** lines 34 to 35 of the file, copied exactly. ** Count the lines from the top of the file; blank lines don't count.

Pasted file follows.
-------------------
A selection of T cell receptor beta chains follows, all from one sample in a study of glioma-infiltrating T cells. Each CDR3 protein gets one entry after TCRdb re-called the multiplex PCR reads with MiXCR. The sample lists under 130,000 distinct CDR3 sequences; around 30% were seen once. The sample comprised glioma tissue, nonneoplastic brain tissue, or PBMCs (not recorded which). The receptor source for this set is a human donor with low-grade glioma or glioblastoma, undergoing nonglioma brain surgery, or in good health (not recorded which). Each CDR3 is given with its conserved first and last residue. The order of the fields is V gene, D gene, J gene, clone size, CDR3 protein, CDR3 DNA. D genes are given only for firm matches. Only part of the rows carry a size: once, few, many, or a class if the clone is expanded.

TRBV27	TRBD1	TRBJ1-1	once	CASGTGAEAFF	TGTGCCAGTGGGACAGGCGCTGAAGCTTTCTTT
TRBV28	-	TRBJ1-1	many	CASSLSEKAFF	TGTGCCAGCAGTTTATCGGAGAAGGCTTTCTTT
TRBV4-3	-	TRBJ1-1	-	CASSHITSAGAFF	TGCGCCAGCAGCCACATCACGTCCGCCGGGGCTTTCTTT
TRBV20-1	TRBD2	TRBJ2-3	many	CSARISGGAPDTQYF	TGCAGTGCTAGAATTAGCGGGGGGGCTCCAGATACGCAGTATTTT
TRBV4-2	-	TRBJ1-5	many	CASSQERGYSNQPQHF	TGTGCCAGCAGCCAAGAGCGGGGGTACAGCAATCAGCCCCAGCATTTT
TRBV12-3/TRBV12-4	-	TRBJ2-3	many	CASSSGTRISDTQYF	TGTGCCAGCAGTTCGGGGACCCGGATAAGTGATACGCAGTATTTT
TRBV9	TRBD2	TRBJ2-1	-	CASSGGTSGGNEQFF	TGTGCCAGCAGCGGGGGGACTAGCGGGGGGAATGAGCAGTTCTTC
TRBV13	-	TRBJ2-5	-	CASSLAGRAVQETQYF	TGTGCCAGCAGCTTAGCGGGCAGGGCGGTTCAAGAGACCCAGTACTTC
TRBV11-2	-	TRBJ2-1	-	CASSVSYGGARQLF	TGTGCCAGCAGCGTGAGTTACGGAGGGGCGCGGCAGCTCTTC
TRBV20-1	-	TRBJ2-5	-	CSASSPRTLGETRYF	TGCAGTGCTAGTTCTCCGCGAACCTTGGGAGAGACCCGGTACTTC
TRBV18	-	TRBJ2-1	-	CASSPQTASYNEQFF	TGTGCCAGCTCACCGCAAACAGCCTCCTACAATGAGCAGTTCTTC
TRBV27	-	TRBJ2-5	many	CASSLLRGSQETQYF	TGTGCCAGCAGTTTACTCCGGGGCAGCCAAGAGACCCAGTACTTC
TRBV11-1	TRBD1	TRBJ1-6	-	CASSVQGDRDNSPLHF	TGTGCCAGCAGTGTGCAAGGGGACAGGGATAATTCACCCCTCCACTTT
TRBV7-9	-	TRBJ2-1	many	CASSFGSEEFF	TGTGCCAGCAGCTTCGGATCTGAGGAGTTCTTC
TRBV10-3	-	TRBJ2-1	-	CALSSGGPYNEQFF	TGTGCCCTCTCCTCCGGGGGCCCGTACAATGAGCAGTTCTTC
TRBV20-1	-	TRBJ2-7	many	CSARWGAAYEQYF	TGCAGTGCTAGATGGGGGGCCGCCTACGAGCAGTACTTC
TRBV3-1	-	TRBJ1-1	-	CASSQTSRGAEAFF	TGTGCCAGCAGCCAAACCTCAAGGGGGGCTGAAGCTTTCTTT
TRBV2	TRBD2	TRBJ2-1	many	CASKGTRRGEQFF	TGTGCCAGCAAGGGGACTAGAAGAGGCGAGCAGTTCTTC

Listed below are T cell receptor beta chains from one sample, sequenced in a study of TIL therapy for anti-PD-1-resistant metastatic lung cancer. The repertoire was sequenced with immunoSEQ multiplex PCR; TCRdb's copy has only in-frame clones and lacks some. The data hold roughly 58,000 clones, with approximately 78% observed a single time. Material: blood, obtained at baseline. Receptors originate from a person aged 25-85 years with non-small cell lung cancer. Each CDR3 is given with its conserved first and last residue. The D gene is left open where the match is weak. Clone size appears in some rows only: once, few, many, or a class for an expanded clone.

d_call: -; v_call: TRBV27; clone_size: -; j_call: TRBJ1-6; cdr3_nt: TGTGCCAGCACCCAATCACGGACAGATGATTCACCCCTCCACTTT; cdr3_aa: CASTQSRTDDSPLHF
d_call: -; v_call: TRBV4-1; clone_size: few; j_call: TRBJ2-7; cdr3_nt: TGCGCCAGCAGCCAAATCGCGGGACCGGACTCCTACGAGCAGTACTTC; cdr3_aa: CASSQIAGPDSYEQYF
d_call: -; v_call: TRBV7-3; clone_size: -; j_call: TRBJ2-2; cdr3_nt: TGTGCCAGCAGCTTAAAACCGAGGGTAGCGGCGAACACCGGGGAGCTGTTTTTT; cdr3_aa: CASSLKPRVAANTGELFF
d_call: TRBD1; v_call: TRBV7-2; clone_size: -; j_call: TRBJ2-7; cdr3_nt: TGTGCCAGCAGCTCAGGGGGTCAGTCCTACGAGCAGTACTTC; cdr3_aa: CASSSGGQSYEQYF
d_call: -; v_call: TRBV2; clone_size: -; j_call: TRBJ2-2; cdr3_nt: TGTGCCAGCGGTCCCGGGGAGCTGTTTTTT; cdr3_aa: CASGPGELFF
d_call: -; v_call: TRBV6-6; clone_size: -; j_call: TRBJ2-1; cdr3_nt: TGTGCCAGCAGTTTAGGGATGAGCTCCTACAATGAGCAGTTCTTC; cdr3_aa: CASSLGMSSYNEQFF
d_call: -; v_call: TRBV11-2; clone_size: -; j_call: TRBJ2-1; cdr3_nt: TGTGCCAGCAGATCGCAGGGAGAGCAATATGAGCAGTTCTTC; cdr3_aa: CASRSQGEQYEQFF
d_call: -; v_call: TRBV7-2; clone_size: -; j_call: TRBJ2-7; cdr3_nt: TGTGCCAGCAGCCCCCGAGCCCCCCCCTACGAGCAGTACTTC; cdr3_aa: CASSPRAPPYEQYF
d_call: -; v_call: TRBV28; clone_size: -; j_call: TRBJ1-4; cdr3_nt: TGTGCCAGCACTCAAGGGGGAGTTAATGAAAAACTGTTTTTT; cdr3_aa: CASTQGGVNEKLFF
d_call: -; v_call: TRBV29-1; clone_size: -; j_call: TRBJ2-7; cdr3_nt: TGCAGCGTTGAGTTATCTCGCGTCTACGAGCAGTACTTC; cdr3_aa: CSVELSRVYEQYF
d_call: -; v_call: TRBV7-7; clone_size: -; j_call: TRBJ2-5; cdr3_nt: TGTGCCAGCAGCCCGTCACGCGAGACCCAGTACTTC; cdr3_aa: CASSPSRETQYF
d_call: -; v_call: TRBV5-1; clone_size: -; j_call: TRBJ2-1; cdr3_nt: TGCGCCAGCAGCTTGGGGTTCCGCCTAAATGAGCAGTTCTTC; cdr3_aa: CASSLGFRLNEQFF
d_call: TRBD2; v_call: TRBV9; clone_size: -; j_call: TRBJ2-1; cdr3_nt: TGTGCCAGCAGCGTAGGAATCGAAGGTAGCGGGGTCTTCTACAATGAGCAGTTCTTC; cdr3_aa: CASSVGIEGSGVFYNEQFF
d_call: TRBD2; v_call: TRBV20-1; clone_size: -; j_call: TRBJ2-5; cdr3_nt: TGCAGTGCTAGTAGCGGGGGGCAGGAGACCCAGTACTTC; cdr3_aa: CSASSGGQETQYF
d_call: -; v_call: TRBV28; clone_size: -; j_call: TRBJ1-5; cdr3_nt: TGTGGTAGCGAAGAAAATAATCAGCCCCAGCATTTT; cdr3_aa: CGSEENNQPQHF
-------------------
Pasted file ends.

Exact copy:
d_call: TRBD2; v_call: TRBV20-1; clone_size: -; j_call: TRBJ2-5; cdr3_nt: TGCAGTGCTAGTAGCGGGGGGCAGGAGACCCAGTACTTC; cdr3_aa: CSASSGGQETQYF
d_call: -; v_call: TRBV28; clone_size: -; j_call: TRBJ1-5; cdr3_nt: TGTGGTAGCGAAGAAAATAATCAGCCCCAGCATTTT; cdr3_aa: CGSEENNQPQHF